In Harbaugh we should trust 

Jim Harbaugh’s foresight will mitigate the damage done to the 49ers by the NFL lockout.

With a complete turnover in the coaching staff, the 49ers needed spring workouts more than other teams. In years past, teams with coaching changes were allowed an extra minicamp. The 49ers, along with every other NFL team, were prohibited this year from having any spring workouts.

Looking ahead, Harbaugh got playbooks into the hands of returning players. He also decided Alex Smith would be his quarterback, so, though a contract is not yet in place for Smith, he got him a playbook, too. That has enabled Smith to arrange workouts with his receivers to help learn Harbaugh’s offense. That’s not as good as organized team workouts, but it’s a start.

Many fans will not be happy with Smith’s return. Nor will many writers. One of them wrote that the 49ers would regret not waiting to see if they could pick up a better quarterback when teams were freed from the lockout.

Personally, I’ve always felt it was better to listen to coaches who really know their business than to form an independent opinion from the press box. Harbaugh is a very intelligent man and his specialty is quarterbacks. If he feels Smith can run his offense, that means much more to me than a writer’s opinon.

Fans and writers who blame Smith for the 49ers’ woes ignore one important reality: Though the quarterback is the single most important player, football is a team game.

Even the best of quarterbacks struggle if the team does not have a strong defense. I saw this first with the 49ers when a much-maligned Y.A. Tittle was traded to the New York Giants and became a Hall of Fame quarterback.

With the 49ers, Tittle and John Brodie would have quarterback meetings before each game and decide how many touchdowns they had to produce to have a chance to win. Often, the answer was four. That puts tremendous pressure on the quarterback. When Tittle went to the Giants, linebacker Sam Huff told him, "Don’t worry. If you can’t get many points, [the defense] will still find a way to win."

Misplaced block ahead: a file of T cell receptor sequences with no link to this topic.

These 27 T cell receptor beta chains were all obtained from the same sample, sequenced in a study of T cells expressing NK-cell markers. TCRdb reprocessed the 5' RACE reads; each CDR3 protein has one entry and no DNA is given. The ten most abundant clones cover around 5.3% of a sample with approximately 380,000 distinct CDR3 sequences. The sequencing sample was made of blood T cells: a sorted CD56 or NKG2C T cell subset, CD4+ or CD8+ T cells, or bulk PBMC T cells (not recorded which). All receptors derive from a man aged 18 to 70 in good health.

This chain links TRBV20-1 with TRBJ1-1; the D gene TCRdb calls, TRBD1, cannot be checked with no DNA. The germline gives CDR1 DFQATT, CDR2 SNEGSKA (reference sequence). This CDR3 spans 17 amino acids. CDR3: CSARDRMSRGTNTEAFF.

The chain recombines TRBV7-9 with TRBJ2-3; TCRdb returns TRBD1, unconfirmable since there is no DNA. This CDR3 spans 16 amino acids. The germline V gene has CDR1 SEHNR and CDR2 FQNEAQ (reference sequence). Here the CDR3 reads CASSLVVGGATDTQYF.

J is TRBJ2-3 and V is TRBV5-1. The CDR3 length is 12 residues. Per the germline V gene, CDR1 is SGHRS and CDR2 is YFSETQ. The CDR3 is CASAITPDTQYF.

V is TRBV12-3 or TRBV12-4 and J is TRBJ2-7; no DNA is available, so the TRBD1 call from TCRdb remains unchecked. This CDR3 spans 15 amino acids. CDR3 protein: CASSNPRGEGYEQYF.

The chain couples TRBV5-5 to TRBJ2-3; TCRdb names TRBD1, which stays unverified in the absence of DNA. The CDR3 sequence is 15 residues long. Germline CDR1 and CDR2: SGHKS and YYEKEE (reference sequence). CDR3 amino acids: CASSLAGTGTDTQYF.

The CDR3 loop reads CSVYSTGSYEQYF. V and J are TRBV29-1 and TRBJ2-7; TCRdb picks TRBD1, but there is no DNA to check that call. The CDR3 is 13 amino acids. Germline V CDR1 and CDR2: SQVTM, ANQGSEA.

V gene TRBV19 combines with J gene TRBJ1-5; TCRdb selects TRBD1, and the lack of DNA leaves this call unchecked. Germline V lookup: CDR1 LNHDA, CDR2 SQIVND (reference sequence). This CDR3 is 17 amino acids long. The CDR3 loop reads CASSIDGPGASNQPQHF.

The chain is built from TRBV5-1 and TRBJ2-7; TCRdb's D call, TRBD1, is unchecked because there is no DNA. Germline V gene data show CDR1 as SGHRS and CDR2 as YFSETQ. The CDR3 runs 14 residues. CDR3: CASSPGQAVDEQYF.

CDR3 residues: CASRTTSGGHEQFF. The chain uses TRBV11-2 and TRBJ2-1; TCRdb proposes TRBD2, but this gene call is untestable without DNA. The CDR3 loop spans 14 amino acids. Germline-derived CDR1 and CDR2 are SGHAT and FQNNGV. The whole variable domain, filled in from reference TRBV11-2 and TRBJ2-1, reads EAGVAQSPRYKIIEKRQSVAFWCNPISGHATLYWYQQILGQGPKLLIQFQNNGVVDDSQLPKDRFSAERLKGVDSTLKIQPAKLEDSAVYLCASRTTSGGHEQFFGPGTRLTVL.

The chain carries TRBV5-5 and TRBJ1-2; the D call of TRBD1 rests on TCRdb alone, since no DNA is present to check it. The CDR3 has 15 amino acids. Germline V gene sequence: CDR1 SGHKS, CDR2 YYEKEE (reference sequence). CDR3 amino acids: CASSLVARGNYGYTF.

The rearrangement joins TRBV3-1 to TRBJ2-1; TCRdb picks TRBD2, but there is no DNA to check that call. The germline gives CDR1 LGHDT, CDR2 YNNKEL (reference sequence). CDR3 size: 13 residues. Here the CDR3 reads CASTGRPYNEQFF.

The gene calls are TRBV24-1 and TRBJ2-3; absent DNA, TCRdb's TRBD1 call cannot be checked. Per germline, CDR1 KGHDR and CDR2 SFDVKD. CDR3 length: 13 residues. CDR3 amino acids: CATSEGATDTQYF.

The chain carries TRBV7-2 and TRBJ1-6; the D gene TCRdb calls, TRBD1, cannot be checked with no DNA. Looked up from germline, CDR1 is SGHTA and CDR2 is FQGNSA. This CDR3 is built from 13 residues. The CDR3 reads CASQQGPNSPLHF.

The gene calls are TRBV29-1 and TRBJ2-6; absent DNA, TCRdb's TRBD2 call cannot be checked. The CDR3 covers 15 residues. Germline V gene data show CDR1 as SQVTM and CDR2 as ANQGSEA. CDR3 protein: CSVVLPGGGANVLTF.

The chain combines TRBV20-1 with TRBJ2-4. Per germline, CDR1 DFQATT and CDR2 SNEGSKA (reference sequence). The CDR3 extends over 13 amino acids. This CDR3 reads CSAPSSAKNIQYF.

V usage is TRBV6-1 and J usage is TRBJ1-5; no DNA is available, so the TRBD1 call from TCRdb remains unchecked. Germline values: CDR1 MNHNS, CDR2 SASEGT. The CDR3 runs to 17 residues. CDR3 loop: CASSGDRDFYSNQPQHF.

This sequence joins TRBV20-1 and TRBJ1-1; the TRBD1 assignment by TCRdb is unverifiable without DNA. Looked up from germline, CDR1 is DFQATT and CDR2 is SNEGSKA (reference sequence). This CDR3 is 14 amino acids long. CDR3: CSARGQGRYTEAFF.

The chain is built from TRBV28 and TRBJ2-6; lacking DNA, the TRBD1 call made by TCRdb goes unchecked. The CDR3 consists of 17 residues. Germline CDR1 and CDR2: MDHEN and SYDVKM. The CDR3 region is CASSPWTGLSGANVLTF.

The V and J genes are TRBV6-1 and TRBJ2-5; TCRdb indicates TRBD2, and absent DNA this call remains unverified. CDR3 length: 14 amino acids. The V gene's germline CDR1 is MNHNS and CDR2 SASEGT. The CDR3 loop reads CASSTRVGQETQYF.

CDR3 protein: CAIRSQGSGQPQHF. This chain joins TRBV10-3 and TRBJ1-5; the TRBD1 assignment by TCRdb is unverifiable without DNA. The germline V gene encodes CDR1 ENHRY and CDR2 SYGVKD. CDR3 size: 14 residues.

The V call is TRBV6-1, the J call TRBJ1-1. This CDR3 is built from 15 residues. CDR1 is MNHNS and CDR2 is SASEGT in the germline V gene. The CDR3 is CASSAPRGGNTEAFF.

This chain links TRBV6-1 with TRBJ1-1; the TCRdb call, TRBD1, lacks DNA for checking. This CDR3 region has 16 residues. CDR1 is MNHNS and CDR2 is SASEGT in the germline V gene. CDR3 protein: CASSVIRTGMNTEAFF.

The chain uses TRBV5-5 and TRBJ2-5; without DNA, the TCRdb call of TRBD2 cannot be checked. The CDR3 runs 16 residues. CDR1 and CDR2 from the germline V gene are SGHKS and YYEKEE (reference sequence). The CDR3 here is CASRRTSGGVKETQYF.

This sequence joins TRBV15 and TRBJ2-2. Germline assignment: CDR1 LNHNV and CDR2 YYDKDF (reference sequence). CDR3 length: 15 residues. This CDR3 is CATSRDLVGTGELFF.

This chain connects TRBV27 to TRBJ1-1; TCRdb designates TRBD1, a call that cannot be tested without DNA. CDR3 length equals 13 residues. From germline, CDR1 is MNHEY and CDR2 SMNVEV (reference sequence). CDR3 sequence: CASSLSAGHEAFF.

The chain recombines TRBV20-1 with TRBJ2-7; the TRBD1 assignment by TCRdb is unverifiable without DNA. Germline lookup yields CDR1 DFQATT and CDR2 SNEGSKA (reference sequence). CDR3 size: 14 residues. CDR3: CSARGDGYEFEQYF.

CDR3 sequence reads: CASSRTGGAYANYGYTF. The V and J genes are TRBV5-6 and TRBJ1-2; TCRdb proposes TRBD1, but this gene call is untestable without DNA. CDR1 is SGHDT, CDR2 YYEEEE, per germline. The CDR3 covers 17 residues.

Meanwhile, Brodie was criticized by fans and writers because he threw interceptions while gambling to try to overcome a weak defense. Finally, Dick Nolan put together a strong defense and the Niners were in the playoffs three years running — with Brodie.

Joe Montana didn’t have much offensive help in 1981 but he had a strong defense that helped win the Super Bowl, and the 49ers’ defense remained strong through Montana’s three more Super Bowl wins and Steve Young’s triumph after the 1994 season.

Smith has never had that kind of defensive backing. He knew last year, for instance, that no matter how well he played, chances were high that the opposing team would sweep down the field in the final two minutes for a winning touchdown.

Having Vic Fangio as defensive coordinator will make the defense better this season. Harbaugh has the knowledge and experience to bring out the best in Smith. Perhaps then, fans and writers will understand the 49ers’ problems have gone much beyond Alex Smith.

Glenn Dickey has been covering Bay Area sports since 1963 and also writes on www.GlennDickey.com. Email him at glenndickey@hotmail.com.

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Glenn Dickey

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